Learning a new codebase can be a challenging task. Unfortunately at times the original developers are no longer around and the documentation may be outdated or missing entirely.

This post will focus on a few strategies I have used to learn about an established codebase, typically a web application or web service in Ruby or Java in my case. Let’s get started.

Database Schema

Before looking at the application code, I like to look at the database schema. I will browse the table names, fields, and data types.

I will also look at the indexes, whether a column may be null, and explore foreign key relationships. This helps give me an idea of what data is required (although nullability may be specified in the application code), and some of the collaborating objects (however not all objects will have corresponding database tables).

If polymorphism is being used, multiple types of related objects may be stored in a single table.

Database Queries

In addition to looking at the schema, running queries and looking at real data can be very helpful. For example, I like to check the count of records or how recently the last record was created or updated. Knowing whether a table is active is useful for the purposes of changing it. Knowing how many rows a table has can help inform how easy or difficult it will be to modify it.

For polymorphic types, group and count can be used to see various types and how many of them there are.

For example, to get a count of the owner types, we could do:

select owner_type, count(*) from delivery_zones group by owner_type order by count(*) desc;

Configuration, Constants, Dependencies

Configuration files provide information about the runtime dependencies the application has, for example database or cache servers. There may be information about how logging is performed.

Application code may have constants defined that are clues about important systems or features of the product. The constants may also represent opportunities to be turned into first class features.

I will also browse the code dependencies (for example the Gemfile in a Rails app or the pom.xml in a Java app), checking how recent the versions are, and browse the Git history of that file. More recent versions will have less security risk and will be easier to upgrade.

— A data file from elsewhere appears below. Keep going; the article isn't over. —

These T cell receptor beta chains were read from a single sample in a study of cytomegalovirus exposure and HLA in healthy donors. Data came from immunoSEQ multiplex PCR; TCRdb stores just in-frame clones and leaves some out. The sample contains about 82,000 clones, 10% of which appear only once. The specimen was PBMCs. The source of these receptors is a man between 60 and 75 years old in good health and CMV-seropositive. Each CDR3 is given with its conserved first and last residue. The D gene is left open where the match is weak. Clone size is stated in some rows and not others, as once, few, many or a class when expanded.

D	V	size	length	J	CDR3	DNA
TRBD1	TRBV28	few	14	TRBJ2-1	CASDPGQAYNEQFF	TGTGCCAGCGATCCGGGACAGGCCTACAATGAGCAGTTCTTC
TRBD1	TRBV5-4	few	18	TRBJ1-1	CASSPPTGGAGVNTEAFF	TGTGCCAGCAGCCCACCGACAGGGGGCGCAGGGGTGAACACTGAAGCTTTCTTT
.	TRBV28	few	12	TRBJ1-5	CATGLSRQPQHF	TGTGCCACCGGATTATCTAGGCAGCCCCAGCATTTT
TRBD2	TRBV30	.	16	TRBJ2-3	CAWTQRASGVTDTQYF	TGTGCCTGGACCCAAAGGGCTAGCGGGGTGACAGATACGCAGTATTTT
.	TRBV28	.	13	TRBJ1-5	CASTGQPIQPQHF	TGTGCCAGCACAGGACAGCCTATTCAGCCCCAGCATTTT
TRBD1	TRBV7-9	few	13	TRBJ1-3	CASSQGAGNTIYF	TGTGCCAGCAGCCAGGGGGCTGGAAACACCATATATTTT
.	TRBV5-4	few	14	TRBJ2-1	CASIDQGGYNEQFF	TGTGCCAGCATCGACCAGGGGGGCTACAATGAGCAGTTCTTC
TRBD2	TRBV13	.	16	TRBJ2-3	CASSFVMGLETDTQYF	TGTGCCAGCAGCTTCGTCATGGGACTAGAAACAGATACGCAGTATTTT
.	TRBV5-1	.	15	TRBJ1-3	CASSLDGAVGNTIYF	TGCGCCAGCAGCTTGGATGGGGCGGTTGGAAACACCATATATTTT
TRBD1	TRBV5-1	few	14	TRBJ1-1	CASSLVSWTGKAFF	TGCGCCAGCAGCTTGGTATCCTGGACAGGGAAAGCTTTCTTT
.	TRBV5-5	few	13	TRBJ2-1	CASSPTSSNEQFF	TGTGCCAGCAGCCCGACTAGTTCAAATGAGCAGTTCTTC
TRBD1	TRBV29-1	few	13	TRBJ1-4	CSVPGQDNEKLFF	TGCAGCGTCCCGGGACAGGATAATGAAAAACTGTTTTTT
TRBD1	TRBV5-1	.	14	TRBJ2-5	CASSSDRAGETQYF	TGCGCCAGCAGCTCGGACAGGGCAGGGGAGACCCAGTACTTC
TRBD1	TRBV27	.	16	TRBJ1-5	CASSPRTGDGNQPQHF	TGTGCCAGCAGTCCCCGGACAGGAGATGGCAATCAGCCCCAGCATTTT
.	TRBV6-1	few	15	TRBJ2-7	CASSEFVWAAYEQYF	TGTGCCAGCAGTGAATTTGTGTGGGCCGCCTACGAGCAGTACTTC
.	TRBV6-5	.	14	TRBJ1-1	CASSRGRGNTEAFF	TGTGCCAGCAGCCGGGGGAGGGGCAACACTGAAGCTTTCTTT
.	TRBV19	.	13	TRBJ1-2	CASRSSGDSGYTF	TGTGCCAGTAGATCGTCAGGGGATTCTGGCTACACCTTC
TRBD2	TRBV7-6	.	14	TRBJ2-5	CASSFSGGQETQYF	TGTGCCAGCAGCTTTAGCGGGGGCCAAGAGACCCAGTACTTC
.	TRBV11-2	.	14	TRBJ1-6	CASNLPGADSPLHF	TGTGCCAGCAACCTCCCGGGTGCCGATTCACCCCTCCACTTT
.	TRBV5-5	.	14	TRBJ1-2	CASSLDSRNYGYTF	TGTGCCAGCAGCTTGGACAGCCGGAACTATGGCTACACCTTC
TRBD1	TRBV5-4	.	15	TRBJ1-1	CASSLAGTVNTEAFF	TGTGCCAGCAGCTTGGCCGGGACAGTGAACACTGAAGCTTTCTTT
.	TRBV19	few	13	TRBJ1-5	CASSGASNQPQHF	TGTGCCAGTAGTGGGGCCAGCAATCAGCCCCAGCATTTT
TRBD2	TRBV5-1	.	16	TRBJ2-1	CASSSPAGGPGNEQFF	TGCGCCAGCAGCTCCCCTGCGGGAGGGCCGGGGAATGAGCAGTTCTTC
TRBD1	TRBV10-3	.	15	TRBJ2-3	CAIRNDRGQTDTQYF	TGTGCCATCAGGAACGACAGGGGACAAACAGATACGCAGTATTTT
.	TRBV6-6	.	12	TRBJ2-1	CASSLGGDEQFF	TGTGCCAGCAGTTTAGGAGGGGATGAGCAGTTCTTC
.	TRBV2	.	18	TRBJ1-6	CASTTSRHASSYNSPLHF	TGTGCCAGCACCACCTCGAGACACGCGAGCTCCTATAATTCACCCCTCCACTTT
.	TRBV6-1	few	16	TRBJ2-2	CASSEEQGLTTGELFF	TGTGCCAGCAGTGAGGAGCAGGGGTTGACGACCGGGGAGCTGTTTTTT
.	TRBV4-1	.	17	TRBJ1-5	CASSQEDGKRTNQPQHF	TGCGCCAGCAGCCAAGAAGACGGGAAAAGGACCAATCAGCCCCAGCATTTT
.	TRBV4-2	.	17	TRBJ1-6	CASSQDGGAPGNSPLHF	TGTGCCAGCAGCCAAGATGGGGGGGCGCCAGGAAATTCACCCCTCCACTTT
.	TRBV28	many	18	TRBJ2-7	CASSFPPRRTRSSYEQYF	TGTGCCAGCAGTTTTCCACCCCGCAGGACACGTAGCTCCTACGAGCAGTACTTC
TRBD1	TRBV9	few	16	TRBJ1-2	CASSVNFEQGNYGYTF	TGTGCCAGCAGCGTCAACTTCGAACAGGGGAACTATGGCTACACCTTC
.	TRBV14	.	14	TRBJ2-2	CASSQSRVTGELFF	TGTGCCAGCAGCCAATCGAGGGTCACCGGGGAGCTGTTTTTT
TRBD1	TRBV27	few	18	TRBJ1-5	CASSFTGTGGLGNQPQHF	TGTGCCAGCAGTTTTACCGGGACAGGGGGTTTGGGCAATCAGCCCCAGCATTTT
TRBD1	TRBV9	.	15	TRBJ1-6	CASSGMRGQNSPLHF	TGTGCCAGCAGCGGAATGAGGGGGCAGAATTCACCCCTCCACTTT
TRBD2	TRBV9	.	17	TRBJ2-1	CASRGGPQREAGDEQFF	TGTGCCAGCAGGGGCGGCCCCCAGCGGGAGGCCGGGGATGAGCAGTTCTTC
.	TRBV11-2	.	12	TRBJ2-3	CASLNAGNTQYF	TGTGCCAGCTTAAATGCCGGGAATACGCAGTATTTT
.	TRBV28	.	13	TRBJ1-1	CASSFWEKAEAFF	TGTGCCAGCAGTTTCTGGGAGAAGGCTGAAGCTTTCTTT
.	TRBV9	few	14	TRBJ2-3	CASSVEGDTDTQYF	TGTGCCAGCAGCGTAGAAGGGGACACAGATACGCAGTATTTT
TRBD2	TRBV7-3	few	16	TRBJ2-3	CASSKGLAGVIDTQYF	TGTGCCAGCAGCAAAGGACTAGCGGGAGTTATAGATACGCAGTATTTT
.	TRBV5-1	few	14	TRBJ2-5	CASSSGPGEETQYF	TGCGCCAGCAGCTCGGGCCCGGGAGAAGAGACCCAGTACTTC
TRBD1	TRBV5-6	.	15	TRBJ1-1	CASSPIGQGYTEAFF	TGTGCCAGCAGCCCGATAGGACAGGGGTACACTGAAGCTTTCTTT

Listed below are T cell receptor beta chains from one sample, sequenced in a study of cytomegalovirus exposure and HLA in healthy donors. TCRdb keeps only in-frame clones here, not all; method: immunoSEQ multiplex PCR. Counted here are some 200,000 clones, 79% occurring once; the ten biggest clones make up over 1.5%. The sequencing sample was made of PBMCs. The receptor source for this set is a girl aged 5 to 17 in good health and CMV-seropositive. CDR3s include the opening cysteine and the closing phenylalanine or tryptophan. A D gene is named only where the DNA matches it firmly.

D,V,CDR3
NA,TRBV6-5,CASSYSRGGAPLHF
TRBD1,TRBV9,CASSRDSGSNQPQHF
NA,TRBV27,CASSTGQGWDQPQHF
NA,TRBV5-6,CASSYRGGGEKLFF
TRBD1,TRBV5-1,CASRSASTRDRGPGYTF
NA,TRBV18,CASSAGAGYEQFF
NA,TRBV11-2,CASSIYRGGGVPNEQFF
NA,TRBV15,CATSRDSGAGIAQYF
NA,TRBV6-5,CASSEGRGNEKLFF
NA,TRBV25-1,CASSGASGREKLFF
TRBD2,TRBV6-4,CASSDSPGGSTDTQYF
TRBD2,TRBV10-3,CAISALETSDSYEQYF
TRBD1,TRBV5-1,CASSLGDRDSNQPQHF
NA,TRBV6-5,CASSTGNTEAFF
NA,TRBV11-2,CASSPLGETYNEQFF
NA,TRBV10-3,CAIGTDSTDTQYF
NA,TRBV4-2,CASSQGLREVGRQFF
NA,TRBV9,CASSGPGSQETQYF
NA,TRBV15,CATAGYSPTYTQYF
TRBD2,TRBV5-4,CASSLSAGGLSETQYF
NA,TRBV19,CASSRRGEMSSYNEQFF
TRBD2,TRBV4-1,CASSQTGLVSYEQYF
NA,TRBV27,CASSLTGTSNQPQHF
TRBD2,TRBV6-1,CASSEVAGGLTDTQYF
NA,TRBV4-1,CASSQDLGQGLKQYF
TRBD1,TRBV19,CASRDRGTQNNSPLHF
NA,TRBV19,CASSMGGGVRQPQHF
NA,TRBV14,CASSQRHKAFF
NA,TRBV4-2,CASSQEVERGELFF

Another type of configuration file would be a schedule file or cron file. Any scheduled tasks that run in the background will be kicked off from here. This file will describe how frequently and when those jobs are run, which may be helpful in learning the domain.

Local Development Data

When working with a new model that has a database table, having real data available locally can help aid understanding and further development.

Assuming this is feasible from a security perspective, and that a database connection string exists and is usable, the below commands use PostgreSQL pg_dump and pg_restore to dump and load a single table.

pg_dump --verbose --compress=6 -Fc --no-acl --no-owner -h localhost `db_connection_string` -t table_name > tmp/table_dump_file_name.sql
pg_restore -d database_name tmp/table_dump_file_name.sql

To dump an entire graph of real data for a user, that can be easily maintained over time, check out my Seedster gem (for Rails and PostgreSQL).

Reading Test Cases

Documentation may be incomplete or outdated, but unit and integration tests help serve as documentation as well.

Random Scripts Junk Drawer

Applications may have a “junk drawer” of random scripts, meaning they are unrelated to each other. These may also exist as developer gists, or in a dedicated scripts repo. For example data-only migrations, configuration for a set of objects in lieu of a user-facing admin, or generating a one-off report in lieu of a self-service reporting tool are some examples.

Scripts of this type may have served their purpose and are now dead code that could be deleted. If the scripts are in active use, they would be helpful in learning about the domain, and act as a starting point for building an application feature to replace the functionality of the script.

Developing Domain Knowledge By Building Something

To build domain knowledge, my ideal situation is to build a small feature. This way I am able to review what is there, talk with stakeholders, and find out how to make an additive and not duplicative change. This is preferable to learning the domain while solving a production issue or bug.